True, we have to now have to see it with very different eyes. The world has moved on. Extortion and hypocrisy has a different face. But the same challenge to check to see if our background of faith matches what we would hope that others would see in us – in other words people like us, may still apply. So for a moment think what John the Baptist might notice if his modern equivalent was look honestly at our present personal and collective inappropriate actions and short-comings as members of a Church.
Last Sunday the Sunday Star Times was talking of a woman wanting her child pulled out of a class where Jesus’ birth was going to be discussed. Why do you think it was the woman wasn’t so grateful for the actions of the Church in her community that she wanted her child to learn about the Christian story? This week we have the tourist girl being murdered in our friendly nation. Do we as a Church offer support to such tourists? The hard truth is that our age has serious problems and if we as a church are not facing up to these problems there is little point in expecting the community to be turning to the Church for guidance.
True, that today’s tax collectors are not the extortionists. We now have the easy buy trucks cruising the poor suburbs offering via over=priced goods, what turns out to be high interest loans for those who can’t afford the repayments. Finance companies in our day can be honest but all too often they set themselves up to take advantage of the vulnerable.
I suspect a modern day John the Baptist would not have to look too far to find plenty of other areas where we as a Church have been turning a blind eye to some fairly serious issues.
For example have we as a society got on top of violence in the home? Recent statistics show violence in the home increasing greatly at the very time the Church and community are demonstrating fewer effective tangible efforts to reduce this violence. No doubt there are exceptions but most Churches I know locally are not sponsoring courses to work with known offenders. What we might ask are we doing to control drink fuelled teenage behaviour in the streets on a Friday or Saturday night? We certainly seem to be relatively relaxed about the access of liquor in the community to older teenagers. Will the food banks have enough food for the pressures of Christmas? Those organising the food banks claim there is not enough. If they are correct about the shortage perhaps we should be asking ourselves why.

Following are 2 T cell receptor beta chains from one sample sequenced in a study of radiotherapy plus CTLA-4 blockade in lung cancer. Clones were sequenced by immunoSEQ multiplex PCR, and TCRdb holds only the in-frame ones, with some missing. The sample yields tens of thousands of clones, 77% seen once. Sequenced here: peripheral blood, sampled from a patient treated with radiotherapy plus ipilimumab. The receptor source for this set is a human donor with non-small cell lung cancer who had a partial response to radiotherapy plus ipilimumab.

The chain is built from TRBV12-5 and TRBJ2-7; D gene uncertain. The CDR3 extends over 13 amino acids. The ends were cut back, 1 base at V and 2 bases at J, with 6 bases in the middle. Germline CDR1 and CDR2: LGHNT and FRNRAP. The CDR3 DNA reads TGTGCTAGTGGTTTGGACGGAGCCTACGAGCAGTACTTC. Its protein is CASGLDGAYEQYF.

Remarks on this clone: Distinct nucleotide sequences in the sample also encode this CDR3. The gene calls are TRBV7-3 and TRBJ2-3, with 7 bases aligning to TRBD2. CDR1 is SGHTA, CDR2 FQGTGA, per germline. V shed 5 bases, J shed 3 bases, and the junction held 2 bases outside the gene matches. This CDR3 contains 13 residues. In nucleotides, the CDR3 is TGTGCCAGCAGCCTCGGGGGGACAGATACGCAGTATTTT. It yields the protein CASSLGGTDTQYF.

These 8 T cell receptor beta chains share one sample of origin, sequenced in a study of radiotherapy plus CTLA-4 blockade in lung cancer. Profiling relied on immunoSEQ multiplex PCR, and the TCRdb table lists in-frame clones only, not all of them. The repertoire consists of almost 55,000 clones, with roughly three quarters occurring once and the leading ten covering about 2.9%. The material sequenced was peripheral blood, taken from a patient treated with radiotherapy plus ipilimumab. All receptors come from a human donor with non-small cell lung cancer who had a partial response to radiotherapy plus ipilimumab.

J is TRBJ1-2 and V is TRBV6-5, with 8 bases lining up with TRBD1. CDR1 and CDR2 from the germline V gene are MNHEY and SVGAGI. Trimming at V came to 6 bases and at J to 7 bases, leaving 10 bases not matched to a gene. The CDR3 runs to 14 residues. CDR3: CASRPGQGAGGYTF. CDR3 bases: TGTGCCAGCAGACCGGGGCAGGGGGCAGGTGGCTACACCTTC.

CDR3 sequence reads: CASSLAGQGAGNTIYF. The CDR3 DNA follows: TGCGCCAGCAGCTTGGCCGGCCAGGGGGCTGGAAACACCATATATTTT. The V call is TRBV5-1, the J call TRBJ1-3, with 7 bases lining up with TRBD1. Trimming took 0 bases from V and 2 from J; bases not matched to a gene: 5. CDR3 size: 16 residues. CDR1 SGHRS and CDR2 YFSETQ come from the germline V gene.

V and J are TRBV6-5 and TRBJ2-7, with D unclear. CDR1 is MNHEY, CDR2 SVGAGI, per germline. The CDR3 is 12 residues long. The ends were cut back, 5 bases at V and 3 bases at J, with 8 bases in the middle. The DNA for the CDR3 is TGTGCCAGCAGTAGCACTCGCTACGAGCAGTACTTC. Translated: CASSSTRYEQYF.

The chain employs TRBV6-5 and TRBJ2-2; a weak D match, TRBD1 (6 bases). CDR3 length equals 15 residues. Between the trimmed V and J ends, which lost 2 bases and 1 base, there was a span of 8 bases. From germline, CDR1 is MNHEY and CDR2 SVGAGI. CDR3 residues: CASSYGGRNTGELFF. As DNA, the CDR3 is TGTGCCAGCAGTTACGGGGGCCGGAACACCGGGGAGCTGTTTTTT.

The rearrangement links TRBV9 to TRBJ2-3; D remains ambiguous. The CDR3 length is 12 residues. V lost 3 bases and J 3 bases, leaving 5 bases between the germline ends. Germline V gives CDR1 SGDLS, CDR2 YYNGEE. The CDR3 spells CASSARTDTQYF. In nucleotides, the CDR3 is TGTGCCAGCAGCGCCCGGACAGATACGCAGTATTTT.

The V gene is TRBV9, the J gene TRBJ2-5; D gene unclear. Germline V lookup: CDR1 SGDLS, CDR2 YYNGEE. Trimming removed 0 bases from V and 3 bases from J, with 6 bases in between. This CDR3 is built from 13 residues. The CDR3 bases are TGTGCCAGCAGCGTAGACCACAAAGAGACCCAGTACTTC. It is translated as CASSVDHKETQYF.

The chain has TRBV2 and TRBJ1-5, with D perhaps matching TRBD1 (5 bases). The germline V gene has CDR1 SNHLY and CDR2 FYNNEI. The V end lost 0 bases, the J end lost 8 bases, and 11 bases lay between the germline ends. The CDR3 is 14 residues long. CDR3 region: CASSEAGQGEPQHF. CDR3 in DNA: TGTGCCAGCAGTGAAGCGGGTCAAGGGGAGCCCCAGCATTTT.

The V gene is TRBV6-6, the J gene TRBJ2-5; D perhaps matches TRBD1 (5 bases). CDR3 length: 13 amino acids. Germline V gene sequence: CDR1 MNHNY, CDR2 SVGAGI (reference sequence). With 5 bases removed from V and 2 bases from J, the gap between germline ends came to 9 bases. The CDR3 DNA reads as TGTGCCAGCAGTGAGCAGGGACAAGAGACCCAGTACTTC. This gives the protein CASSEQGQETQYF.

There is an understandable urge to avoid disturbing the tranquillity of custom. Unfortunately custom can take our attention from some sad aspects of the modern world. Yet a good world needs relevant knowledge, courage to face unpleasant truths and dangers, and above all kindness. It does not need – as Bertrand Russell once put it – a regretful hankering after the past or a fettering of free intelligence by outdated philosophy.
So what would John the Baptist be drawing to our attention if he were to see our world with his eyes today? Would he find ours to be a Church with a lively and relevant faith? Would our modern John the Baptist see a church where we genuinely do watch out for one another and welcome strangers into our homes, or offer a fair deal for women in the community..
At our Methodist Conference this year, there was an attempt to prevent homosexual Church leaders from offering communion. It doesn’t take a John the Baptist to tell us that this Church no longer leads the way in any particular area when secular society appears to be doing better than the Church.
I am sure that a modern John the Baptist would definitely find some amongst us who have taken up the message of Christ . All such who make a genuine effort to live the gospel would be perfectly justified in seeking to reconnect with the Christ child this Christmas. I am equally sure a modern Baptist figure would also find amongst us those whose token assent to faith makes a mockery of the message, and perhaps we all need still need to hear the a modern version of John the Baptist’s voice calling to awaken our conscience.
If the truth be known, perhaps we are all sometimes the saint and sometimes the sinner. Do you think perhaps this is why those selecting the readings for our lectionary were right to cut through the sloppy sentimentality which overwhelms the community each Christmas and instead confront us with the uncomfortable and uncompromising message of John the Baptist?
To take a local example, the New Zealand community now has the leading spot in the OECD for suicide rate. Home violence is at near record rates. Do we need reminding that saying we care, is not quite the same as launching programmes that support dealing with this issue, or if it comes to that, in-house prayers are hardly the same as using Church influence to alter Government policy in positive ways. Remember John the Baptist was never on about the need for pious sentiment. At least according to Luke, John claimed the only way to become prepared was to show our behaviour to be consistent with what we might claim our faith to be. It is only then he tells the people that they will find hope.
This is the season of Advent. It is also a season where a wild-eyed John cuts through our festive preparations with an urgent message of honesty and practicality. The Christ child can indeed be found in Christmas so we turn to the Baptist John who tells us how to go about our preparation. The response is ours to find, not just with words – but with reshaped lives and hearts.